Austrian touring machine Astpai are ready to release their sixth full length album unto the world. Astpai has held a low profile recently. Their previous album Burden Calls is from 2014. Ok, there was 7” somewhere between these albums, but still. Astpai once started out as a punk band in the Strike Anywhere camp. Over the time this band has matured and found a niche of their own. A niche where the tempo is a bit more moderate. A niche that reminds me a bit of that time when org-core was at the height of its popularity.
The album opens with “Rotten Bait”. You are slowly introduced to the album by some mild strumming. This gradually builds up to the mixture of melodic hardcore and (pop) punk. A couple of riffs further and we are really into the song. By now Zock starts singing. His voice is the reason I’ve had some difficulty writing this review. Some days I felt his voice didn’t fit the music, other days I could not imagine anyone else singing this. Most of the time he uses a very gruff style of singing that does not seem to correspond with the thoughtful lyrics. His voice is an acquired taste. What saves him is the honesty and passion. He sounds believable. That’s something to cherish, I think. Especially considering the introspective lyrics the band has written over the years. The promo tells me the lyrics are more philosophical and self-critical and self-analytical. The lyrics are not exactly upbeat or outspoken positive. Yet, it sounds true when Zock sings: love is a strong word when you don’t mean it!
After listening this record at least a dozen times it kept bugging me: there’s something in their sound that reminds of another band, but what band? I checked a couple of reviews and found Astpai compared to Gnarwolves, RX Bandits, The Flatliners amongst others. Not bad comparisons, but not what I was looking for. Next I checked my own record collection, starting with my org core records. There I found it: Nothington’s Roads, Bridges and Ruins. And although you could draw a comparison between these records, the main thing that makes them alike (to me) is the feeling they give me. I’m listening to some heartfelt emotion on both records.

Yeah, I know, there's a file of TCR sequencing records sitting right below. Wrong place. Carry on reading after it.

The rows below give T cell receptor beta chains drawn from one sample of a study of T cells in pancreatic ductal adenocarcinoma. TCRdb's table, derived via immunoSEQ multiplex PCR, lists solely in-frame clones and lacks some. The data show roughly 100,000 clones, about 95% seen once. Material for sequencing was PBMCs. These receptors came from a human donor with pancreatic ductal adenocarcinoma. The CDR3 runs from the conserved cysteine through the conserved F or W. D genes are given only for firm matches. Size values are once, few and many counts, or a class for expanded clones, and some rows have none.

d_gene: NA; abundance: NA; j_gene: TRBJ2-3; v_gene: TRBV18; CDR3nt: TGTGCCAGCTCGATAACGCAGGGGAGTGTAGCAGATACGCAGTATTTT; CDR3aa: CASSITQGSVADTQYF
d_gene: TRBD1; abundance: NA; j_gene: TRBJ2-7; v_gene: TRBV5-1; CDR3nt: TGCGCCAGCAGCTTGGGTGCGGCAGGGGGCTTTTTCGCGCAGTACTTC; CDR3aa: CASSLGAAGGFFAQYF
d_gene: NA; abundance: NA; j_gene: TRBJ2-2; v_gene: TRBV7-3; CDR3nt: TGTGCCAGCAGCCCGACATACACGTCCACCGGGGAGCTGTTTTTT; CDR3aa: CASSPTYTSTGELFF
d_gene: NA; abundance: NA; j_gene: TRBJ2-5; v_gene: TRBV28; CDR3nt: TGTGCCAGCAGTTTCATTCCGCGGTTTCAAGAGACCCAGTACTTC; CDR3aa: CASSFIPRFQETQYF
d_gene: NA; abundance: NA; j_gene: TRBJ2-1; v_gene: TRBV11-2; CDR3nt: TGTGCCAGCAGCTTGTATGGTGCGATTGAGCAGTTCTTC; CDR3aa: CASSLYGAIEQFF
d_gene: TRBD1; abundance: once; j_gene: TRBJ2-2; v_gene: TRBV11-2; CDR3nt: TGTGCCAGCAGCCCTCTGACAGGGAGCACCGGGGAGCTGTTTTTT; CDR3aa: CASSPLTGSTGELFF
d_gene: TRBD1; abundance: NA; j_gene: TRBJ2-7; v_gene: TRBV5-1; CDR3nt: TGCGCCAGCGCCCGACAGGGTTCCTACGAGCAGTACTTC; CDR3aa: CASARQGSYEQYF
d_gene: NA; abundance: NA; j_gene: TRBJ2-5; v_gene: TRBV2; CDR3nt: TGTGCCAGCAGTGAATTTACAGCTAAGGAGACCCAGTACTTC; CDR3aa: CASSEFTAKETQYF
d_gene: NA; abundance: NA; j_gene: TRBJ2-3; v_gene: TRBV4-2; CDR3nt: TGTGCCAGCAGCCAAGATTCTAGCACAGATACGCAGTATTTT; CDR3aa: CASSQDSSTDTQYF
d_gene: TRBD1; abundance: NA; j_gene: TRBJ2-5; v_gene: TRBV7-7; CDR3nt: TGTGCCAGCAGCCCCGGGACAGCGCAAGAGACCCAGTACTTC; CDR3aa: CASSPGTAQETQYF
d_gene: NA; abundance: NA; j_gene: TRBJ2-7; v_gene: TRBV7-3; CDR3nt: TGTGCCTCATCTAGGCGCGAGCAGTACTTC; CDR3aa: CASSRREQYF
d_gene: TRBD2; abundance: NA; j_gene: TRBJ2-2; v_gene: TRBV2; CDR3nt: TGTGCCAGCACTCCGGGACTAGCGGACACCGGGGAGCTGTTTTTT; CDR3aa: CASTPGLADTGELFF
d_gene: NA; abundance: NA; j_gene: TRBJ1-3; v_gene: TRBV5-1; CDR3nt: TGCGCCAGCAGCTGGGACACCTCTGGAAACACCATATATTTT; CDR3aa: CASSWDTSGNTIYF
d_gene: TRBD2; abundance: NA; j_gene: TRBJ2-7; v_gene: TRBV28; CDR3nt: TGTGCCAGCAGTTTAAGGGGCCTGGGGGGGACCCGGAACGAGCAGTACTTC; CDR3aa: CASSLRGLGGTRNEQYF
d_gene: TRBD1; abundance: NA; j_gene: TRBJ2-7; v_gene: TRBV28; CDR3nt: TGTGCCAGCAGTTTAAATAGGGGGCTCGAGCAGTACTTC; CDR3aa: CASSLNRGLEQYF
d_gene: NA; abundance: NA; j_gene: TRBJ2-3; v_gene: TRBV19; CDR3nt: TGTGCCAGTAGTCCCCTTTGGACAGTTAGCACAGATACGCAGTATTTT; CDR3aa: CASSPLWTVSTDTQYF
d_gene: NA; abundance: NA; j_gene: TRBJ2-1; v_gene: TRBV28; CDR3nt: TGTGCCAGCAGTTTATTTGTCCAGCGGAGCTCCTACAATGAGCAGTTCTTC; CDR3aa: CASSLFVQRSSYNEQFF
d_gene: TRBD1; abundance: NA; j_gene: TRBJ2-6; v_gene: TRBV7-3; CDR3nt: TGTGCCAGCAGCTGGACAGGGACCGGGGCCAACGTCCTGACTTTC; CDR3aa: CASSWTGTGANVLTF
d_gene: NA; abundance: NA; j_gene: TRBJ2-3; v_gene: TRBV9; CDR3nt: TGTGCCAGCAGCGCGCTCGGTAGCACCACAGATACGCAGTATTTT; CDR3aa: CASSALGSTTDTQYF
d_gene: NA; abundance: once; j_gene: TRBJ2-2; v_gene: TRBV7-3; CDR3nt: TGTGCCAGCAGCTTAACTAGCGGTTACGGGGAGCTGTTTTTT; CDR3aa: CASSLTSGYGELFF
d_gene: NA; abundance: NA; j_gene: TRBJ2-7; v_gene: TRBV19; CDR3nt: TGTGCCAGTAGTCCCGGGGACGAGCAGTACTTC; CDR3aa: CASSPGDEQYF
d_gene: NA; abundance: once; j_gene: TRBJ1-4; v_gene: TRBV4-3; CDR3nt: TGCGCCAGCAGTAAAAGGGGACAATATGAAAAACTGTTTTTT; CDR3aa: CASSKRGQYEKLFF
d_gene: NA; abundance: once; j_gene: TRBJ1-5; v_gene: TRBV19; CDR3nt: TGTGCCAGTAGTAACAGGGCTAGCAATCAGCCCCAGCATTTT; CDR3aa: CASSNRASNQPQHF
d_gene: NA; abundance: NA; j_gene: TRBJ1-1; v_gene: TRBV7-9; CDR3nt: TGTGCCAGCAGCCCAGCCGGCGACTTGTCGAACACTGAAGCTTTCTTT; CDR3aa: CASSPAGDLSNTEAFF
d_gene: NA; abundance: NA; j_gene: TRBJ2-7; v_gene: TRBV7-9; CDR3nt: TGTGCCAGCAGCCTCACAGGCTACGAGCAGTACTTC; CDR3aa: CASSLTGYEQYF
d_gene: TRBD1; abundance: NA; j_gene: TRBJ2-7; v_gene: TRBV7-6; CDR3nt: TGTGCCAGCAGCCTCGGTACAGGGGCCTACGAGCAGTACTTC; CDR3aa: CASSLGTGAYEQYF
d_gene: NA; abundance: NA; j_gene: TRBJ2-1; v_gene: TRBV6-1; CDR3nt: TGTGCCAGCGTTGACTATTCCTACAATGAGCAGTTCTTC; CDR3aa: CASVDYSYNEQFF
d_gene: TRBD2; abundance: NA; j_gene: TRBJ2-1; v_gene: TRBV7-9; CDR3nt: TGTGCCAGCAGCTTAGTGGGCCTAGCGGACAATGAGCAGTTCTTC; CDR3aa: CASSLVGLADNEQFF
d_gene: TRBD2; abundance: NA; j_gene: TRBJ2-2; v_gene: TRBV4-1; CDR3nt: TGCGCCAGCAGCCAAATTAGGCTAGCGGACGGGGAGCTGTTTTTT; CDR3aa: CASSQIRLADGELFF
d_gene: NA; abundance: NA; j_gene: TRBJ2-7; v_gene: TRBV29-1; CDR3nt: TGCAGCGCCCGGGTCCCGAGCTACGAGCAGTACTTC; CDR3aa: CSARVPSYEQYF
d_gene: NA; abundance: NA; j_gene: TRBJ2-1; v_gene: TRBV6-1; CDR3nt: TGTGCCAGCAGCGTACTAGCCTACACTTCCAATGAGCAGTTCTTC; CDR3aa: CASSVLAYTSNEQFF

There’s two more things that urgently need to be discussed. Let’s start of with production. It’s a production that fits this music like a glove. The vocals are kind of up front, but they should be. What I like most though is the fact that the rhythm section gets the opportunity to make itself really heard. I just love it when I can actually hear the bass player. In the end, every instrument gets enough room to be heard. The other thing I really need to mention is the artwork. It’s simple, it’s bright and somehow speaks to me. It transmits the same feeling or emotion as the music.
To close this review of, let me recommend you three tracks to check out. As an easy intro, start with the albums single “Best Years”. It’s a catchy, easy to sing along to kinda song. Just push play and you’ll find yourself singing along: is that the best you’ve got? Hungry for more after that? Then continue to check “Feel Your Pain”. It’s one of those heavy songs. Not heavy as in: loud and obnoxious, but as in filled to the brim with pain and loss. This song to me is what the album sounds like in one song. The last song to check is the title track “True Capacity”. This is by far the loudest track. It’s also a bit different from the rest of the tracks. It reminds me of a more organic sounding Helmet. It’s a bit different from the rest of the album and perhaps that makes it one the stand out tracks.
Posted May 7, 2018, 10:12 p.m.
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Next month Broadcaster and Astpai will tour Europe together, joined along the way by Timeshares, who have a nwe album on SideOneDummy. Dates are below.
Posted Feb. 16, 2015, 1:13 p.m.
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